Leaving the stale Pirate Warriors franchise behind, developer Spike Chunsoft finally moves the digitalisation of the One Piece franchise into a new direction. Burning Blood passes on the Dynasty Warriors tradition of battling multiple weak enemies at the same time and offers traditional brawler gameplay. Will the new title meet the demanding fans’ expectations?
To the New World?
Everyone who associates One Piece with the vast ocean and an epic journey should know that Burning Blood only covers a small part of the series’ long-ongoing storyline. The game allows you to reenact the Paramount War pretty detailed from different characters’ perspectives, but doesn’t take much time to make you accustomed with its happenings. It almost feels like jumping into one of the anime’s episodes, only without watching the first minute, where the narrator gently allows you to catch up with what happened before. People who are familiar with the anime might enjoy the detailed presentation of this important arc, especially since Burning Blood tells it accurately and presents it with wonderful visuals and supplementation of the anime’s imagery.
Naruto-esque, but not quite
While One Piece: Burning Blood knows how to shine visually, gameplay is kind of a mess. Instead of clever use of combos it mainly consists of button mashing. Thus, battles are mostly decided who can pull the mashes off more quickly. Once caught in the attacks of an enemy, there are very little options to turn the tide in your favour. Even though Naruto also had problems of this sort, it did a better job dealing with them accordingly. Burning Blood, on the other hand, feels more than a quick downgraded version of a Ninja Storm game. It feels like having a Vita version held Spike Chunsoft back from developing a decent, more complex battle system.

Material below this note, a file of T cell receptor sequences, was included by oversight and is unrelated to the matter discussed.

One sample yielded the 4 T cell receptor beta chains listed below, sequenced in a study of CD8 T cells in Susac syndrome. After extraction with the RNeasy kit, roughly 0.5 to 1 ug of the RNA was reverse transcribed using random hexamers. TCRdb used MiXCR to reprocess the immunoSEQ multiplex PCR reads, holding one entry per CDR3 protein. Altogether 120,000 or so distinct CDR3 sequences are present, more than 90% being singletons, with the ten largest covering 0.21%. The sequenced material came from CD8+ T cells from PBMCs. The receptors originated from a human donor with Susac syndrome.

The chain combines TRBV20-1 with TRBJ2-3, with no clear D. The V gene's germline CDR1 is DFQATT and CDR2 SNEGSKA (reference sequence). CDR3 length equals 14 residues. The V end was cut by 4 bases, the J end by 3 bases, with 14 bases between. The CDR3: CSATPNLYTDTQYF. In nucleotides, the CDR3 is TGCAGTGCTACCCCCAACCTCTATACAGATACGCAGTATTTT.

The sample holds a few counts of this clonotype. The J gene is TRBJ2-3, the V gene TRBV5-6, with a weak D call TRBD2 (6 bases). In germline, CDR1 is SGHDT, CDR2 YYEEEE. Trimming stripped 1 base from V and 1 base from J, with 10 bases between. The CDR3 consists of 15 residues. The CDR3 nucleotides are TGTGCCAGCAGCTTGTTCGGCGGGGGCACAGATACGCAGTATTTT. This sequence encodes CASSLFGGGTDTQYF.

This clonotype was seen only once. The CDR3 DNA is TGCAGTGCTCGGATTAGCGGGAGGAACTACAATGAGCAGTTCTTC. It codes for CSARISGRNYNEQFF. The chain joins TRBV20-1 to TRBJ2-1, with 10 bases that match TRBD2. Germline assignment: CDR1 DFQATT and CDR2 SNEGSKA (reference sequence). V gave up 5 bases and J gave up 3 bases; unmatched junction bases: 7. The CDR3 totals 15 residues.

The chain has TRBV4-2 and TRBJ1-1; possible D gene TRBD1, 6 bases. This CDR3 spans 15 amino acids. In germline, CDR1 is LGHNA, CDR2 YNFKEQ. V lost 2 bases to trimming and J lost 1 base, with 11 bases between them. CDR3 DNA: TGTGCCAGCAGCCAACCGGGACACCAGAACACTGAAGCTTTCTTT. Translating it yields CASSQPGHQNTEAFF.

Shorter than Chopper’s legs
Since the last One Piece games all offered content en masse, you might be surprised by the length of this particular one. The campaign feels monotonous and can be beaten in just a few hours, as it only covers the anime’s Marineford arc. Yet, 42 different characters allow you to have quite some fun in the game’s other modes, like the online multiplayer or the splitscreen versus mode. Performing all the characters’ different signature moves is an enjoyable pastime – just as in other anime games – but there’s certainly a lack of long-term motivation to be felt. It was kind of difficult to sit down for a while playing this game. However, for a quick match in-between Burning Blood comes in quite handy – especially when playing it on the go with your PlayStation Vita.
Fighting a war isn’t easy
One Piece: Burning Blood is a truly faithful homage to one of the anime’s most emotional arcs. Yet, it disappoints in terms of gameplay and fails to deliver newcomers a proper introduction to the amazing story of the anime series. Fans who want to revisit a crucial point of One Piece‘s history will still get their money’s worth – fighting game enthusiasts should probably look elsewhere.
What we liked:
- Faithful to the One Piece universe
- Appealing cel-shaded visuals
- Huge roster
What we didn’t like:
- No proper introduction
- Short of content
- Rough and slow combat
This review was written using a PlayStation 4 review copy provided by Sony PlayStation. Are you excited to dive back into Luffy’s adventures? What is your favourite One Piece game and why? Tell us in the comments, on Facebook, or on Twitter!